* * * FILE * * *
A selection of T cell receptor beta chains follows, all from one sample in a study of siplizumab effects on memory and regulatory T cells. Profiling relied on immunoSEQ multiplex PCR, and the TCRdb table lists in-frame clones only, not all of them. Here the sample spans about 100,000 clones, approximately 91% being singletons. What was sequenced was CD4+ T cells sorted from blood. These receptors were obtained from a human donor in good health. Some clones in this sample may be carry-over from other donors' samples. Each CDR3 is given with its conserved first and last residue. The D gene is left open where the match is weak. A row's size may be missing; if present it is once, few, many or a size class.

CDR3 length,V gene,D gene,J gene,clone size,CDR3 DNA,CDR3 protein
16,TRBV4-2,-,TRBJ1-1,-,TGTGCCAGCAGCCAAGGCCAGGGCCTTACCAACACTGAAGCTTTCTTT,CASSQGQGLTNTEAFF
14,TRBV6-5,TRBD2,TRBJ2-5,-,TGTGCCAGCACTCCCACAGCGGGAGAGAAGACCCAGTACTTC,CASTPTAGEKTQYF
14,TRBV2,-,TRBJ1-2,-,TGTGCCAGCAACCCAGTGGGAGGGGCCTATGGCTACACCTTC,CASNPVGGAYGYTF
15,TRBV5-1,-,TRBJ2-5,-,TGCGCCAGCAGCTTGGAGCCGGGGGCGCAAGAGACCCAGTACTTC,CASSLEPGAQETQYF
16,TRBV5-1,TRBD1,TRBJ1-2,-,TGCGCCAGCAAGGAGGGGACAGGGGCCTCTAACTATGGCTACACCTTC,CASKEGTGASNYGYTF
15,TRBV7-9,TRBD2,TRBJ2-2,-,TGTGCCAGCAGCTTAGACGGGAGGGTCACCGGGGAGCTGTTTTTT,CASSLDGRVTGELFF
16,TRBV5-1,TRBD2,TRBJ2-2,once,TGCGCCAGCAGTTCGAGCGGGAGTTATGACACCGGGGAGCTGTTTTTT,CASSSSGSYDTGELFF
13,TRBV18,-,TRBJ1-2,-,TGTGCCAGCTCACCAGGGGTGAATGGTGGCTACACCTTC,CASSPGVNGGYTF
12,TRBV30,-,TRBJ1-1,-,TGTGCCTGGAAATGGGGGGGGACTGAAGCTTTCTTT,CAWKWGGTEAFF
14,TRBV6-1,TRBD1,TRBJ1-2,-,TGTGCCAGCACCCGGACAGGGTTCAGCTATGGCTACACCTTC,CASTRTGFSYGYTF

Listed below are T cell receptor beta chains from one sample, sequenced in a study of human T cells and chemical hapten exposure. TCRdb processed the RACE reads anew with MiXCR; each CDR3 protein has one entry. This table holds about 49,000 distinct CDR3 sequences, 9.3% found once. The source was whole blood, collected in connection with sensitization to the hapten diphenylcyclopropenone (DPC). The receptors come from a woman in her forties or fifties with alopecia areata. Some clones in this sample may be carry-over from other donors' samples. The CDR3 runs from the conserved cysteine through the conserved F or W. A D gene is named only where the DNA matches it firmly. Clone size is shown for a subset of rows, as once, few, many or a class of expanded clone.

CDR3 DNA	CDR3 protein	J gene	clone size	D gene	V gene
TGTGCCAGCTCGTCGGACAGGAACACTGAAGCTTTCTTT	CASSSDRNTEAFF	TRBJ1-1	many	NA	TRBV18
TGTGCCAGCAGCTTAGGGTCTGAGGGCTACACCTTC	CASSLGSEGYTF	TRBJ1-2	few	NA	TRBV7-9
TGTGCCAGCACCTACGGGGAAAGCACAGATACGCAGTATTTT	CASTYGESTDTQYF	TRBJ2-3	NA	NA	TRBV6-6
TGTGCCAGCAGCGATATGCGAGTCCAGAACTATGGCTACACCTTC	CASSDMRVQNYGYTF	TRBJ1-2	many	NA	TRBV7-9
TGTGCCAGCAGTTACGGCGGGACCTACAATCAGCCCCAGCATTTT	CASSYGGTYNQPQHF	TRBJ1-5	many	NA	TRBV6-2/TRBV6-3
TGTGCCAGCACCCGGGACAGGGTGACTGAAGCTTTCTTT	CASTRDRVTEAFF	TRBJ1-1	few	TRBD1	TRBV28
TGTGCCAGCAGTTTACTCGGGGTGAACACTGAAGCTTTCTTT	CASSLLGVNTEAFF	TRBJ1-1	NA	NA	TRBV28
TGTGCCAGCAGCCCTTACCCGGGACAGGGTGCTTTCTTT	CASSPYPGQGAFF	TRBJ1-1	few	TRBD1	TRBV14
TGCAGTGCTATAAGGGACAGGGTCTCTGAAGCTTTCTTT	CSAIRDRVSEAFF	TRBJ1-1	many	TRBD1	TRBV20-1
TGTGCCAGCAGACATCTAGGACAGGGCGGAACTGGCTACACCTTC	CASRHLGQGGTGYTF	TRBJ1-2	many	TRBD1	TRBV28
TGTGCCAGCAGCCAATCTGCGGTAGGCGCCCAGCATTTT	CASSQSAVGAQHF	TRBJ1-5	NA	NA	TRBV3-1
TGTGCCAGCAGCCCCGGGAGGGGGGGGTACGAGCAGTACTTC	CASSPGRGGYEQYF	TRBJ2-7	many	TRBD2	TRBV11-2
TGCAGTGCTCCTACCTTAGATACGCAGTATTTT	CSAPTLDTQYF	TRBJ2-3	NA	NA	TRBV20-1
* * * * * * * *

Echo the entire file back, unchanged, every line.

A selection of T cell receptor beta chains follows, all from one sample in a study of siplizumab effects on memory and regulatory T cells. Profiling relied on immunoSEQ multiplex PCR, and the TCRdb table lists in-frame clones only, not all of them. Here the sample spans about 100,000 clones, approximately 91% being singletons. What was sequenced was CD4+ T cells sorted from blood. These receptors were obtained from a human donor in good health. Some clones in this sample may be carry-over from other donors' samples. Each CDR3 is given with its conserved first and last residue. The D gene is left open where the match is weak. A row's size may be missing; if present it is once, few, many or a size class.

CDR3 length,V gene,D gene,J gene,clone size,CDR3 DNA,CDR3 protein
16,TRBV4-2,-,TRBJ1-1,-,TGTGCCAGCAGCCAAGGCCAGGGCCTTACCAACACTGAAGCTTTCTTT,CASSQGQGLTNTEAFF
14,TRBV6-5,TRBD2,TRBJ2-5,-,TGTGCCAGCACTCCCACAGCGGGAGAGAAGACCCAGTACTTC,CASTPTAGEKTQYF
14,TRBV2,-,TRBJ1-2,-,TGTGCCAGCAACCCAGTGGGAGGGGCCTATGGCTACACCTTC,CASNPVGGAYGYTF
15,TRBV5-1,-,TRBJ2-5,-,TGCGCCAGCAGCTTGGAGCCGGGGGCGCAAGAGACCCAGTACTTC,CASSLEPGAQETQYF
16,TRBV5-1,TRBD1,TRBJ1-2,-,TGCGCCAGCAAGGAGGGGACAGGGGCCTCTAACTATGGCTACACCTTC,CASKEGTGASNYGYTF
15,TRBV7-9,TRBD2,TRBJ2-2,-,TGTGCCAGCAGCTTAGACGGGAGGGTCACCGGGGAGCTGTTTTTT,CASSLDGRVTGELFF
16,TRBV5-1,TRBD2,TRBJ2-2,once,TGCGCCAGCAGTTCGAGCGGGAGTTATGACACCGGGGAGCTGTTTTTT,CASSSSGSYDTGELFF
13,TRBV18,-,TRBJ1-2,-,TGTGCCAGCTCACCAGGGGTGAATGGTGGCTACACCTTC,CASSPGVNGGYTF
12,TRBV30,-,TRBJ1-1,-,TGTGCCTGGAAATGGGGGGGGACTGAAGCTTTCTTT,CAWKWGGTEAFF
14,TRBV6-1,TRBD1,TRBJ1-2,-,TGTGCCAGCACCCGGACAGGGTTCAGCTATGGCTACACCTTC,CASTRTGFSYGYTF

Listed below are T cell receptor beta chains from one sample, sequenced in a study of human T cells and chemical hapten exposure. TCRdb processed the RACE reads anew with MiXCR; each CDR3 protein has one entry. This table holds about 49,000 distinct CDR3 sequences, 9.3% found once. The source was whole blood, collected in connection with sensitization to the hapten diphenylcyclopropenone (DPC). The receptors come from a woman in her forties or fifties with alopecia areata. Some clones in this sample may be carry-over from other donors' samples. The CDR3 runs from the conserved cysteine through the conserved F or W. A D gene is named only where the DNA matches it firmly. Clone size is shown for a subset of rows, as once, few, many or a class of expanded clone.

CDR3 DNA	CDR3 protein	J gene	clone size	D gene	V gene
TGTGCCAGCTCGTCGGACAGGAACACTGAAGCTTTCTTT	CASSSDRNTEAFF	TRBJ1-1	many	NA	TRBV18
TGTGCCAGCAGCTTAGGGTCTGAGGGCTACACCTTC	CASSLGSEGYTF	TRBJ1-2	few	NA	TRBV7-9
TGTGCCAGCACCTACGGGGAAAGCACAGATACGCAGTATTTT	CASTYGESTDTQYF	TRBJ2-3	NA	NA	TRBV6-6
TGTGCCAGCAGCGATATGCGAGTCCAGAACTATGGCTACACCTTC	CASSDMRVQNYGYTF	TRBJ1-2	many	NA	TRBV7-9
TGTGCCAGCAGTTACGGCGGGACCTACAATCAGCCCCAGCATTTT	CASSYGGTYNQPQHF	TRBJ1-5	many	NA	TRBV6-2/TRBV6-3
TGTGCCAGCACCCGGGACAGGGTGACTGAAGCTTTCTTT	CASTRDRVTEAFF	TRBJ1-1	few	TRBD1	TRBV28
TGTGCCAGCAGTTTACTCGGGGTGAACACTGAAGCTTTCTTT	CASSLLGVNTEAFF	TRBJ1-1	NA	NA	TRBV28
TGTGCCAGCAGCCCTTACCCGGGACAGGGTGCTTTCTTT	CASSPYPGQGAFF	TRBJ1-1	few	TRBD1	TRBV14
TGCAGTGCTATAAGGGACAGGGTCTCTGAAGCTTTCTTT	CSAIRDRVSEAFF	TRBJ1-1	many	TRBD1	TRBV20-1
TGTGCCAGCAGACATCTAGGACAGGGCGGAACTGGCTACACCTTC	CASRHLGQGGTGYTF	TRBJ1-2	many	TRBD1	TRBV28
TGTGCCAGCAGCCAATCTGCGGTAGGCGCCCAGCATTTT	CASSQSAVGAQHF	TRBJ1-5	NA	NA	TRBV3-1
TGTGCCAGCAGCCCCGGGAGGGGGGGGTACGAGCAGTACTTC	CASSPGRGGYEQYF	TRBJ2-7	many	TRBD2	TRBV11-2
TGCAGTGCTCCTACCTTAGATACGCAGTATTTT	CSAPTLDTQYF	TRBJ2-3	NA	NA	TRBV20-1